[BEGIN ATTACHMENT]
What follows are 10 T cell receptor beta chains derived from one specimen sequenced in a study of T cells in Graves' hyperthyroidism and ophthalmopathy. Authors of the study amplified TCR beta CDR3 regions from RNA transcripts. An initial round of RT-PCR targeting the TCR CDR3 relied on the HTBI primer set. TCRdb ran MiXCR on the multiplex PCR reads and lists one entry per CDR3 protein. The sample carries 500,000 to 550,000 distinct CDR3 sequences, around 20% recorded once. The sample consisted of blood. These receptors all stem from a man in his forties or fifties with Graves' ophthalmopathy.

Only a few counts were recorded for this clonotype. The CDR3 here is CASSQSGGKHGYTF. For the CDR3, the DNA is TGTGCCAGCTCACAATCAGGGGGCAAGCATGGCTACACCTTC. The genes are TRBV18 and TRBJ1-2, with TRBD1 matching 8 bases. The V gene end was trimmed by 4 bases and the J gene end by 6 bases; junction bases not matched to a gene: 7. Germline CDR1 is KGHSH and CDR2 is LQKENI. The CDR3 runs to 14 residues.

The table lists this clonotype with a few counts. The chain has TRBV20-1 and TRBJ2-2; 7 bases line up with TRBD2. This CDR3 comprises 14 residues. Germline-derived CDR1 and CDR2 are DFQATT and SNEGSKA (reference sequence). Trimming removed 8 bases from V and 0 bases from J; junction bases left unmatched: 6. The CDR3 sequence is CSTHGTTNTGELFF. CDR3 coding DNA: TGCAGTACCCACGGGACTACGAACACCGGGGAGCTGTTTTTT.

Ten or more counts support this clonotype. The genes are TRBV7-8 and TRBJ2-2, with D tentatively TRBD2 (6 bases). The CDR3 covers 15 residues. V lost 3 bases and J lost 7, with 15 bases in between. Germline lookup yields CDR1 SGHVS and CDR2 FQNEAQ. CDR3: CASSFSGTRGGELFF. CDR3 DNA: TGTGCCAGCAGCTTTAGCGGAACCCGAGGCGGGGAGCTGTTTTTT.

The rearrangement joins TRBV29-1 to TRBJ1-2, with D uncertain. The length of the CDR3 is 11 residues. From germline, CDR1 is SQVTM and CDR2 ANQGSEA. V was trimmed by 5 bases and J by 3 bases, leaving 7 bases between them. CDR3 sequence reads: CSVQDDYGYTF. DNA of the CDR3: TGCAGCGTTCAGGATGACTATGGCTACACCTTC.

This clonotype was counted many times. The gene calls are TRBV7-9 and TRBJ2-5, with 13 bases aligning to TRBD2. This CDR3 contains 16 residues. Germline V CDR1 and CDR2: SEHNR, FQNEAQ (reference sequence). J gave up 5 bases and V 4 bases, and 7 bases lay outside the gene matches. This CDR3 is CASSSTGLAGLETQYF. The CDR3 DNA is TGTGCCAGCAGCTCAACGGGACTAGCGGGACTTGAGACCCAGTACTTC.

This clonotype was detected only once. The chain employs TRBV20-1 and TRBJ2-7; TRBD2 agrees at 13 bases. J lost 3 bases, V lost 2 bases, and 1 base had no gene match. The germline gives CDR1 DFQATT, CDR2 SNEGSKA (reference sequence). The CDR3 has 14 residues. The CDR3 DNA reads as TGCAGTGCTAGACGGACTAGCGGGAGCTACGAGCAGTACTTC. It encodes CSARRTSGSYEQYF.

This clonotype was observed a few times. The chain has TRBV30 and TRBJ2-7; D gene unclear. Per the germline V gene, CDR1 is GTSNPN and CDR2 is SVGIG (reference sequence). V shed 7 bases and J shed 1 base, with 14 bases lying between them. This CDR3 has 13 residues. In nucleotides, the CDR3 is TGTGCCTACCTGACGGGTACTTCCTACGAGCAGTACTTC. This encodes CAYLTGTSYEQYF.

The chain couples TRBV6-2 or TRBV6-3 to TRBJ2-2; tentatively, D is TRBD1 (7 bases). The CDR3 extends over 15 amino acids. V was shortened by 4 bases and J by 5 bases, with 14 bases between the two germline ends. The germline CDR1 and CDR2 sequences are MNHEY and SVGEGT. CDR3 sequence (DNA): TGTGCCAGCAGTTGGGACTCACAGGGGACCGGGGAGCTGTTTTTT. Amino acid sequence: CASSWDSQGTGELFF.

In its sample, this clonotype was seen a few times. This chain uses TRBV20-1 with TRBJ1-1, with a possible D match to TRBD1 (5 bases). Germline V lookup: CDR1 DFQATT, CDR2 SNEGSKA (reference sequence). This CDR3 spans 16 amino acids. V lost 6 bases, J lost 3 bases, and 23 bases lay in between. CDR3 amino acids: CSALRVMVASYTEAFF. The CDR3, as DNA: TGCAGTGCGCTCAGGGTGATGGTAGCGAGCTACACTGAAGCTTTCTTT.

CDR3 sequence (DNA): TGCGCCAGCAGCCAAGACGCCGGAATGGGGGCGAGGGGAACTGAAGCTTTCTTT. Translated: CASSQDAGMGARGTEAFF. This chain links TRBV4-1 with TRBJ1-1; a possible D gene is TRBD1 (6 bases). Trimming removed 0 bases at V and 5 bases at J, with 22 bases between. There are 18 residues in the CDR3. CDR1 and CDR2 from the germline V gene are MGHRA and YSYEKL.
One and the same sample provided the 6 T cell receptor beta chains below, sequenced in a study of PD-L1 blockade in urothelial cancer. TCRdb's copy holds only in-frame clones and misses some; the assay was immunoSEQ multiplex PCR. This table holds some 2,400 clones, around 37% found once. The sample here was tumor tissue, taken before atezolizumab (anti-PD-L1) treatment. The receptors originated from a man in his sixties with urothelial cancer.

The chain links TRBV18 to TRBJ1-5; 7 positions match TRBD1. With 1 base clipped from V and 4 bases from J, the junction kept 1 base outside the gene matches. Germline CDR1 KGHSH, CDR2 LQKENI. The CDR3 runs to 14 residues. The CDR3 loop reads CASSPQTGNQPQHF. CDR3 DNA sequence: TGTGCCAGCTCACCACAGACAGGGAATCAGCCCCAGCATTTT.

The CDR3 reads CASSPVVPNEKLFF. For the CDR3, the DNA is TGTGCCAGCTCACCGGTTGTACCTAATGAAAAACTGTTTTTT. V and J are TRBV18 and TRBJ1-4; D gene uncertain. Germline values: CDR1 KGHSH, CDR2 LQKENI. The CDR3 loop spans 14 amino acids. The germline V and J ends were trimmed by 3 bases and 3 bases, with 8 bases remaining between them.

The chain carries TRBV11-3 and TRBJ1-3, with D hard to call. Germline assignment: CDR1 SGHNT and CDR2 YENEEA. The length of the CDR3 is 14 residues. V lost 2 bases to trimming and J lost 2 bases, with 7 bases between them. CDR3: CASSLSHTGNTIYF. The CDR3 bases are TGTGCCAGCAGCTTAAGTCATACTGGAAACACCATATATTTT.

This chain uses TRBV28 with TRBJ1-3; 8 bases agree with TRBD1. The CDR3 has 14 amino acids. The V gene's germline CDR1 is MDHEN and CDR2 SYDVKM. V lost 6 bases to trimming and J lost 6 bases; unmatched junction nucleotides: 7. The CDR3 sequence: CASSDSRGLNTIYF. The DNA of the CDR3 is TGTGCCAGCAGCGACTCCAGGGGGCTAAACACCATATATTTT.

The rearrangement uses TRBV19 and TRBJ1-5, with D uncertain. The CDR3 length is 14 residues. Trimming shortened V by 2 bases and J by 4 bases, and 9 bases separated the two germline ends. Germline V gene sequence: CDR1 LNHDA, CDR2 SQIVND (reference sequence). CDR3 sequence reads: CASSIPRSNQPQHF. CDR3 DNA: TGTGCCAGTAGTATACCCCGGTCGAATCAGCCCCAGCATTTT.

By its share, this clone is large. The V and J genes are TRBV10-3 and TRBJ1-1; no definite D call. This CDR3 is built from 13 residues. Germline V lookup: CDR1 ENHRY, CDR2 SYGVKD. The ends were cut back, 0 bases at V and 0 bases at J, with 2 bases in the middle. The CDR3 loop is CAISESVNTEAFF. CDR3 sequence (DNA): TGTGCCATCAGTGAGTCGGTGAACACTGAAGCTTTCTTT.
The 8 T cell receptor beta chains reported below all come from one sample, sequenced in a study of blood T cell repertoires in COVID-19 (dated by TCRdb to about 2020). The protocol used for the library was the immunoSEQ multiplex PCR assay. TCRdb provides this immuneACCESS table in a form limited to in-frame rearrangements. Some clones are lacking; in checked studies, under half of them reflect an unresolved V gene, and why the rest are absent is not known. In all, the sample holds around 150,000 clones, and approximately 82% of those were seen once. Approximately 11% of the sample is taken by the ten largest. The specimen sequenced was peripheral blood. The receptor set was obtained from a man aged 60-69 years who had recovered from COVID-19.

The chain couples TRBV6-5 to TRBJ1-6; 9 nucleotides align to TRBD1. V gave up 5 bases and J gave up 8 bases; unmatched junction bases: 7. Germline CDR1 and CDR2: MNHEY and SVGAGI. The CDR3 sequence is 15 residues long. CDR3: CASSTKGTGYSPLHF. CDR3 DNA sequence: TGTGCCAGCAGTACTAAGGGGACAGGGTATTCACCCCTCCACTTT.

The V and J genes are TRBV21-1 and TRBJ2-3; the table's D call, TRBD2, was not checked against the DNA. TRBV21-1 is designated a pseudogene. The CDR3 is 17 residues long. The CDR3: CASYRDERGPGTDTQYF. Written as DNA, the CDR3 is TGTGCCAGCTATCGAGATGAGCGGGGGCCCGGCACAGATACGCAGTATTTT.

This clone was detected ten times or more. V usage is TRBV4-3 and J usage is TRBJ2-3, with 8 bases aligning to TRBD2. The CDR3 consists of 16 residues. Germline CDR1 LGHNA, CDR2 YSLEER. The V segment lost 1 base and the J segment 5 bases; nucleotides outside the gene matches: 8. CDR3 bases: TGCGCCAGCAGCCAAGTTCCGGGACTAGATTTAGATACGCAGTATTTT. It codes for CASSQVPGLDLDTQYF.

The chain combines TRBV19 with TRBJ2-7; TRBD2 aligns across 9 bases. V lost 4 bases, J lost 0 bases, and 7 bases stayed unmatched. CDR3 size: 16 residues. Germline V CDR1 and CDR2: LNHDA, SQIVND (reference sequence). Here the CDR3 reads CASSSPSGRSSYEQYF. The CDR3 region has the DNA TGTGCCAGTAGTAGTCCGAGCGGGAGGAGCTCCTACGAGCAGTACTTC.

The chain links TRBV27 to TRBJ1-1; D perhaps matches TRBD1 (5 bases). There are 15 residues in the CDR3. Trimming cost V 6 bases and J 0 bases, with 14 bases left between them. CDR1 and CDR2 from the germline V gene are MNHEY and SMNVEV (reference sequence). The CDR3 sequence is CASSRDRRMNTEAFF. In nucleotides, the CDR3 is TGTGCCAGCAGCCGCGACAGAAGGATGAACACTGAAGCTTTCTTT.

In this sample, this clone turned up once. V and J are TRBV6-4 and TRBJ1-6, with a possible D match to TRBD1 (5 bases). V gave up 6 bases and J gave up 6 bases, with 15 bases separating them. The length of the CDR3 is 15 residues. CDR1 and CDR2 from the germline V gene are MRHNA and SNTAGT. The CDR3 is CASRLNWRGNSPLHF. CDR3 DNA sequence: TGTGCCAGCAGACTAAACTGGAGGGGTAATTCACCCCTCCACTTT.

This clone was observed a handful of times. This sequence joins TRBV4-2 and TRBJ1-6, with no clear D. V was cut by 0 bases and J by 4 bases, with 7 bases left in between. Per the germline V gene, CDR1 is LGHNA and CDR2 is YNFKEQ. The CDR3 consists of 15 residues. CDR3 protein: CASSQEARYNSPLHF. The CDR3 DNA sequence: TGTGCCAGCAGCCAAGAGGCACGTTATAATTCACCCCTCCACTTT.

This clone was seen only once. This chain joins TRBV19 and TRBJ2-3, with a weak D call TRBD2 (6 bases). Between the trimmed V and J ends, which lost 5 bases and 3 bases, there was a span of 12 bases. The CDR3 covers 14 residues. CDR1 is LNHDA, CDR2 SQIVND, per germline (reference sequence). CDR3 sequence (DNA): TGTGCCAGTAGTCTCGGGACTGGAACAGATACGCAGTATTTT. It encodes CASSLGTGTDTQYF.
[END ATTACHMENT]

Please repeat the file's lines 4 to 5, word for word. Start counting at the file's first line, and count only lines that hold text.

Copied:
Ten or more counts support this clonotype. The genes are TRBV7-8 and TRBJ2-2, with D tentatively TRBD2 (6 bases). The CDR3 covers 15 residues. V lost 3 bases and J lost 7, with 15 bases in between. Germline lookup yields CDR1 SGHVS and CDR2 FQNEAQ. CDR3: CASSFSGTRGGELFF. CDR3 DNA: TGTGCCAGCAGCTTTAGCGGAACCCGAGGCGGGGAGCTGTTTTTT.

The rearrangement joins TRBV29-1 to TRBJ1-2, with D uncertain. The length of the CDR3 is 11 residues. From germline, CDR1 is SQVTM and CDR2 ANQGSEA. V was trimmed by 5 bases and J by 3 bases, leaving 7 bases between them. CDR3 sequence reads: CSVQDDYGYTF. DNA of the CDR3: TGCAGCGTTCAGGATGACTATGGCTACACCTTC.